Remote Cognitive Assessment of Older Adults in Rural Areas by Telemedicine and Automatic Speech & Video Analysis

König, A., Linz, N., Zeghari, R., Guerchouche, R., Tran, M. D., Bremond, F., Langel, K., Ramakers, I., Lemoine, P., Bultingaire, V., & Robert, P. (2021). Remote Cognitive Assessment of Older Adults in Rural Areas by Telemedicine and Automatic Speech & Video Analysis.

Poster presented at AAIC21.

Background: Early detection of cognitive impairments is crucial for successful
implementation of preventive strategies. However, in rural isolated areas or so-called ‘medical
deserts’, access to diagnosis and care is very limited. With the current pandemic crisis, now
even more than ever, remote solutions such as telemedicine platforms represent great
potential and can help to overcome this barrier. Moreover, current advances made in voice
and image analysis can help overcoming the barrier of the physical distance by providing
additional information of a patients’ emotional and cognitive state. Therefore, the aim of this
study is to evaluate the feasibility and reliability of a videoconference system for remote
cognitive testing empowered by automatic speech and video analysis.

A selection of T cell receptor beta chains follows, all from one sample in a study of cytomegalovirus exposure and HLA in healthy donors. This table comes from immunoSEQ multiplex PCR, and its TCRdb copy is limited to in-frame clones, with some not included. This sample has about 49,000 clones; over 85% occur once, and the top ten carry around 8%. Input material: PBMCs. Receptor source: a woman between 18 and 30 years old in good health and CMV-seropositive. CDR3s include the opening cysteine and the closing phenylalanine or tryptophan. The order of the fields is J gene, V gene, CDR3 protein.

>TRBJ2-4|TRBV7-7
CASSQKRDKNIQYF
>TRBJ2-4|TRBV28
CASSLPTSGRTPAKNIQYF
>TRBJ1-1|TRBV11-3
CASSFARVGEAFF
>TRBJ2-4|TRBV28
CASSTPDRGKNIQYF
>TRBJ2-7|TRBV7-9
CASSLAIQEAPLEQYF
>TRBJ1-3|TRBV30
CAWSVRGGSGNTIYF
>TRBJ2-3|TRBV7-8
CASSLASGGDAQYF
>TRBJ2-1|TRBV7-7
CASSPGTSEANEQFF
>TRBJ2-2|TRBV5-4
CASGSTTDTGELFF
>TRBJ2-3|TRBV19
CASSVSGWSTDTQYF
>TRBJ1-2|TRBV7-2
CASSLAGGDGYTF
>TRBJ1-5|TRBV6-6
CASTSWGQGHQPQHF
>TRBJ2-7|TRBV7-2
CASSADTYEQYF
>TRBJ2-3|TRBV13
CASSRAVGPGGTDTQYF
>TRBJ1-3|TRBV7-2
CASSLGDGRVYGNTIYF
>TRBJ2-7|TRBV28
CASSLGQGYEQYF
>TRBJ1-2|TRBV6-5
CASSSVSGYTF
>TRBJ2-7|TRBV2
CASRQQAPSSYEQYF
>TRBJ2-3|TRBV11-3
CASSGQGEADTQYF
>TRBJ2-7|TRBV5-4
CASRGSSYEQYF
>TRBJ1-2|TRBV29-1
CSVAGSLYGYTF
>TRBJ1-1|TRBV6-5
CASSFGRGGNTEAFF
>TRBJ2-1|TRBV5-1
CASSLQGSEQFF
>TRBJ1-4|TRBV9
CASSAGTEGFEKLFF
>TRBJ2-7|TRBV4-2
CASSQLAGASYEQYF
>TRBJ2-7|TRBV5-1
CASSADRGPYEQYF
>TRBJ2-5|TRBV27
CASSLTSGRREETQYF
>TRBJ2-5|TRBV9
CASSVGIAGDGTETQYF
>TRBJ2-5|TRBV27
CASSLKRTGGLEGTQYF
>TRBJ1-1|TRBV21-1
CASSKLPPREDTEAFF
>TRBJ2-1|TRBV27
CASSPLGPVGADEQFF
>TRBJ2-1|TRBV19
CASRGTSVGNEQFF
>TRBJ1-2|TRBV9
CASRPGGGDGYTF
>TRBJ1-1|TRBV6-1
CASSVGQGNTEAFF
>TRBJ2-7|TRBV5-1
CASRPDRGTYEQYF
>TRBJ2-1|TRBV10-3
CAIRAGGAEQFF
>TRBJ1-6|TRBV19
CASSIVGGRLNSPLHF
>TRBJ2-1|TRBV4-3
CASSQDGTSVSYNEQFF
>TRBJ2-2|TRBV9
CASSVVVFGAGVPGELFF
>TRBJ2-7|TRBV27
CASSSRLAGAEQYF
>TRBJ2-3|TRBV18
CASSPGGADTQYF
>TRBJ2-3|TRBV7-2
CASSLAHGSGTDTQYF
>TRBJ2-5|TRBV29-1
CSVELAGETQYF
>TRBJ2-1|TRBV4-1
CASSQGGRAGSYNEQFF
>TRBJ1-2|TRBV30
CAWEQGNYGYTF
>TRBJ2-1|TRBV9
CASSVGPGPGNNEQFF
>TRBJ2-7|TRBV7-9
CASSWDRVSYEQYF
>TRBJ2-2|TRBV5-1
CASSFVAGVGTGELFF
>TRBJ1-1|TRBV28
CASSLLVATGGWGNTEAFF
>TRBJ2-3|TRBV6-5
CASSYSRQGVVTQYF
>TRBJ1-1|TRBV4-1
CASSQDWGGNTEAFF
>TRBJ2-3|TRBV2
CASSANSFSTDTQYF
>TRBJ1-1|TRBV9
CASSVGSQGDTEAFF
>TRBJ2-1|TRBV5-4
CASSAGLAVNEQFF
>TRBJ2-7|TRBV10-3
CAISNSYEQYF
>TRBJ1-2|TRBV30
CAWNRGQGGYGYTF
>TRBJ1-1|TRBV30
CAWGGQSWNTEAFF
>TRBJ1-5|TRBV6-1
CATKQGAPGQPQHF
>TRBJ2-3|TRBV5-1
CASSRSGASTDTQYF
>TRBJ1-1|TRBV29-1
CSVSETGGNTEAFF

Method: 60 participants (aged 55 and older) with and without cognitive impairment are
recruited. A complete neuropsychological assessment including a short clinical interview are
administered in two conditions, once by telemedicine and once by face–to–face. The
administration procedure is randomized. Acceptability and user experience are assessed
among participants and clinicians in qualitative and quantitative manner. Speech and video
features will be extracted and analyzed to obtain additional information on mood and
engagement levels.

Result: Similar results were obtained on the several cognitive test measures when comparing
the remote to the face-to-face administration method. Word recall (r=0,928) and picture
naming task (r=0,939) showed the strongest correlation. Acceptability of the tool was relatively
high with preference even in the remote method for more convenience.

Conclusion: Results support the feasibility and reliability of remote cognitive testing through
administration via a telemedicine tool. These systems can be used for remote disease
monitoring, enabling patients to be assessed in their own homes and improve utilization of
expert assessors allowing them to conduct neurocognitive testing remotely.

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